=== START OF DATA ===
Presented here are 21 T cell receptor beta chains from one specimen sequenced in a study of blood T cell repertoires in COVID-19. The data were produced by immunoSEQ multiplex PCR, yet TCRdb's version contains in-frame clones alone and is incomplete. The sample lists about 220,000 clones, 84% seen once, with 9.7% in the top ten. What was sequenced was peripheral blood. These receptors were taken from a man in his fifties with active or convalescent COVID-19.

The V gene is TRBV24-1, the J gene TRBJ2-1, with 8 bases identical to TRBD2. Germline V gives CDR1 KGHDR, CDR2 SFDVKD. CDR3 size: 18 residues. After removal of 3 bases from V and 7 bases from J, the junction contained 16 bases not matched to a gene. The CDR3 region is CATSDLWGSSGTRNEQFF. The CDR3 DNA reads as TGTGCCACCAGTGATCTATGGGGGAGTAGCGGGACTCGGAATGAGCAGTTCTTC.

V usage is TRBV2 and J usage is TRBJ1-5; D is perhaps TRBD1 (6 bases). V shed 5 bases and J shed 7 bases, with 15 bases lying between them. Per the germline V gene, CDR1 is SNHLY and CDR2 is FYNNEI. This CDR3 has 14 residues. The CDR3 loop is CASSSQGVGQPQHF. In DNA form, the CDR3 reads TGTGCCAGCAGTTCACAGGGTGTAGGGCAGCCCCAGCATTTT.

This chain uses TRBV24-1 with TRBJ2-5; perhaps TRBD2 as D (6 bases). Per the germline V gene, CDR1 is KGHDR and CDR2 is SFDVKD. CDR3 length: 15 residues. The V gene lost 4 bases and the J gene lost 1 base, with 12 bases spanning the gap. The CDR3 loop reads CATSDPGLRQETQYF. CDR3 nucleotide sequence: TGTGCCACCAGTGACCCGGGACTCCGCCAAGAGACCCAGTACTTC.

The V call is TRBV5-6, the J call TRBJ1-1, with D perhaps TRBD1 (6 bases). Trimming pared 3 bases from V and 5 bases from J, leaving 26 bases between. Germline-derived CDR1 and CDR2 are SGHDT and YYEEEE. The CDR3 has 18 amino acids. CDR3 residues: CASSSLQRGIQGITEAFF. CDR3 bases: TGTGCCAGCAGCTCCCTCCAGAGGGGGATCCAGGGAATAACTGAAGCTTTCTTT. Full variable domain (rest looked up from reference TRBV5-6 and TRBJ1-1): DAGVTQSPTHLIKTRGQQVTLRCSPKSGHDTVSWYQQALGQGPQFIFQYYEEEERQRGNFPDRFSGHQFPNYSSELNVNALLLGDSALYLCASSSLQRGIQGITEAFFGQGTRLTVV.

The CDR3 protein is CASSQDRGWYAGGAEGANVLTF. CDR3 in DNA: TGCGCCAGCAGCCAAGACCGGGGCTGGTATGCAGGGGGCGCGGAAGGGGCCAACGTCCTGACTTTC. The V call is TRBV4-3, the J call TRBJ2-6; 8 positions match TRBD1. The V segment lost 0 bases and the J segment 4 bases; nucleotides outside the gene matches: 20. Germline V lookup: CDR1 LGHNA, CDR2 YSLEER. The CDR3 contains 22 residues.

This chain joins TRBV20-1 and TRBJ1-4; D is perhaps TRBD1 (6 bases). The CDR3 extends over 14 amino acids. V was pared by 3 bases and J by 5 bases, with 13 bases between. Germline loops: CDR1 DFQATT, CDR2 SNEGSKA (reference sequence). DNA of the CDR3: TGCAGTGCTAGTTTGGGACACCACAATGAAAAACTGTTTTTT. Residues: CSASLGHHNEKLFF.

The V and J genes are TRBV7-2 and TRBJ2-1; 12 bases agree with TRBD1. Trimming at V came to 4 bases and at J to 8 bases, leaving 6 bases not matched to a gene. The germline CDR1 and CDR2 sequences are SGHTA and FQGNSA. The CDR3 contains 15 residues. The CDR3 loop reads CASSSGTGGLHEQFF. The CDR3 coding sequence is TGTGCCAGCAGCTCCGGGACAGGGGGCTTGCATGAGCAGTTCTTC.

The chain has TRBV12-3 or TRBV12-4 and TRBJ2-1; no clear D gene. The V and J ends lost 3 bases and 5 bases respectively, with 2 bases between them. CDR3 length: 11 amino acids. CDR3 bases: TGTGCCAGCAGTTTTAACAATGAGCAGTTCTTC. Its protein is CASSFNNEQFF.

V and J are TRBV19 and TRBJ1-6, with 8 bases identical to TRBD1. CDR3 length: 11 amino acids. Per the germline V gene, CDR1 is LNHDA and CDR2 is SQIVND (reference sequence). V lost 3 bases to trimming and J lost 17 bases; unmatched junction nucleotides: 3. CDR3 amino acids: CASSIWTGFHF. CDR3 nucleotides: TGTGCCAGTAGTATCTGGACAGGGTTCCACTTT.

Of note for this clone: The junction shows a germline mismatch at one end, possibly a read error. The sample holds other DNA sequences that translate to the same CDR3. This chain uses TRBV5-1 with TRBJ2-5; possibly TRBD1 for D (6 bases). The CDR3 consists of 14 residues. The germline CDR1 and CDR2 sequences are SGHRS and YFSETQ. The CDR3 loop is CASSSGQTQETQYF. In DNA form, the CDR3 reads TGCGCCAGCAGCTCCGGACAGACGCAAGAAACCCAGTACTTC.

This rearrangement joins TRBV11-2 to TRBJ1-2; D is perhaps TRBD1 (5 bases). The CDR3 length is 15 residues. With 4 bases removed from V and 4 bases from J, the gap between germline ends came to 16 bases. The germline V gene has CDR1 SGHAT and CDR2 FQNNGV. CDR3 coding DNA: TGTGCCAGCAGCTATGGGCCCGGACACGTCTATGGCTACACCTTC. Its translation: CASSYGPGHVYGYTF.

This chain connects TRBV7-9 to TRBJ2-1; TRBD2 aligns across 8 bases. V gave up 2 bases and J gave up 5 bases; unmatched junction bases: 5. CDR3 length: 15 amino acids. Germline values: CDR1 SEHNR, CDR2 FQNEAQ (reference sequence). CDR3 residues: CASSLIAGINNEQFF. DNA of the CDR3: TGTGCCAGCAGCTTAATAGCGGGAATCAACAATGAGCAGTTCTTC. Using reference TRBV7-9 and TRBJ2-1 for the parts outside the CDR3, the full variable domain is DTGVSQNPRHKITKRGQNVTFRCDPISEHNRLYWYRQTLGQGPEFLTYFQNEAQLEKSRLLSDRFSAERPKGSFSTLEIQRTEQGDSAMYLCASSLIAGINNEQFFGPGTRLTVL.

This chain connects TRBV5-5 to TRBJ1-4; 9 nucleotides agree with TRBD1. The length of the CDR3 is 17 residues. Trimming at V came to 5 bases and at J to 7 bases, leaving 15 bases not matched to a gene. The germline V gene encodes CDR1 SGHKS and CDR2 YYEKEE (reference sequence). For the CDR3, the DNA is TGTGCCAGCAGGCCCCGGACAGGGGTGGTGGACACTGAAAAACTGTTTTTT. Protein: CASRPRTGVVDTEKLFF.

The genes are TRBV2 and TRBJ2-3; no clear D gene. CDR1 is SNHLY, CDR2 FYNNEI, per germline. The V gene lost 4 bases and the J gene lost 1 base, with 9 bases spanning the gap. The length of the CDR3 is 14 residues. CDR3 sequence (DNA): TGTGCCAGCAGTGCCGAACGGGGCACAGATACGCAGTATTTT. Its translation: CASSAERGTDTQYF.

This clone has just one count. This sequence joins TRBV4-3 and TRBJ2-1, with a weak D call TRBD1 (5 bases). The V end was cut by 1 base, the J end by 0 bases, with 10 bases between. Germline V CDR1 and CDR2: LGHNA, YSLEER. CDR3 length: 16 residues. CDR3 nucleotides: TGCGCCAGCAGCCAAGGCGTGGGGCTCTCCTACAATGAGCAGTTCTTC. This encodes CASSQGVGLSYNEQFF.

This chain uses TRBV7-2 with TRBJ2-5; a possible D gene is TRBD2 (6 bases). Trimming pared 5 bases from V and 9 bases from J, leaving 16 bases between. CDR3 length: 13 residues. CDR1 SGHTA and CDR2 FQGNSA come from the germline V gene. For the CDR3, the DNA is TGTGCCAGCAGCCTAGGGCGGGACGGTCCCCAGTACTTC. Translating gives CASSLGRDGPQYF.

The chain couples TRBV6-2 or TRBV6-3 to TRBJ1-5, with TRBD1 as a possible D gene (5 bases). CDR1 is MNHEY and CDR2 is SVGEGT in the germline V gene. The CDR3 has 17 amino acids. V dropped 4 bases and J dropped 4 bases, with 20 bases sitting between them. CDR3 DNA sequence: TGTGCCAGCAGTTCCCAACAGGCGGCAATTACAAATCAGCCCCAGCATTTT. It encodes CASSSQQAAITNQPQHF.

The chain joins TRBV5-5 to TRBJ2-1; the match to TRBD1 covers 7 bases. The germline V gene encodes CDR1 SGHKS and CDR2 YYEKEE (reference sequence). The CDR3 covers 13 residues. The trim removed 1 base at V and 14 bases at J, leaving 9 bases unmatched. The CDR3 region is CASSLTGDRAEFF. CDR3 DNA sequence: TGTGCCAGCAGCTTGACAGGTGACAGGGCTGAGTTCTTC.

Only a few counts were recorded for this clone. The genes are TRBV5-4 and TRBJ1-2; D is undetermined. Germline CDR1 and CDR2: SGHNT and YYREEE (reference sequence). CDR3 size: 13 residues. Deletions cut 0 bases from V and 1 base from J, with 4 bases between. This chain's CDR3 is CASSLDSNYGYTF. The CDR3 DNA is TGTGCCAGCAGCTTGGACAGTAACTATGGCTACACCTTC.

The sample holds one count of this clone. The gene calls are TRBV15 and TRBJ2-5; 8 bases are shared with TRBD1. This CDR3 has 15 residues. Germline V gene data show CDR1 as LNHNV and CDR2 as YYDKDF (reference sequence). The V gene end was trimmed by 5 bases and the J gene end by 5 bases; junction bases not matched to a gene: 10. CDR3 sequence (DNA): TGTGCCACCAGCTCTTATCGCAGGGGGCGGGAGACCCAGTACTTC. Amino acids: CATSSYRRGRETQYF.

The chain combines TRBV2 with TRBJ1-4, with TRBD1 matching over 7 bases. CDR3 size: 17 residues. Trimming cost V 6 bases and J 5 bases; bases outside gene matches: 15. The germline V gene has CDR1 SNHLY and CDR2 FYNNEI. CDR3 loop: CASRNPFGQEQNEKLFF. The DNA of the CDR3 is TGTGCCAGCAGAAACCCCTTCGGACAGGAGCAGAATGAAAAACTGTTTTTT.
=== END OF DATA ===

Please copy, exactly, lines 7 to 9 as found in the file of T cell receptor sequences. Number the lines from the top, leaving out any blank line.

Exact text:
This chain joins TRBV20-1 and TRBJ1-4; D is perhaps TRBD1 (6 bases). The CDR3 extends over 14 amino acids. V was pared by 3 bases and J by 5 bases, with 13 bases between. Germline loops: CDR1 DFQATT, CDR2 SNEGSKA (reference sequence). DNA of the CDR3: TGCAGTGCTAGTTTGGGACACCACAATGAAAAACTGTTTTTT. Residues: CSASLGHHNEKLFF.

The V and J genes are TRBV7-2 and TRBJ2-1; 12 bases agree with TRBD1. Trimming at V came to 4 bases and at J to 8 bases, leaving 6 bases not matched to a gene. The germline CDR1 and CDR2 sequences are SGHTA and FQGNSA. The CDR3 contains 15 residues. The CDR3 loop reads CASSSGTGGLHEQFF. The CDR3 coding sequence is TGTGCCAGCAGCTCCGGGACAGGGGGCTTGCATGAGCAGTTCTTC.

The chain has TRBV12-3 or TRBV12-4 and TRBJ2-1; no clear D gene. The V and J ends lost 3 bases and 5 bases respectively, with 2 bases between them. CDR3 length: 11 amino acids. CDR3 bases: TGTGCCAGCAGTTTTAACAATGAGCAGTTCTTC. Its protein is CASSFNNEQFF.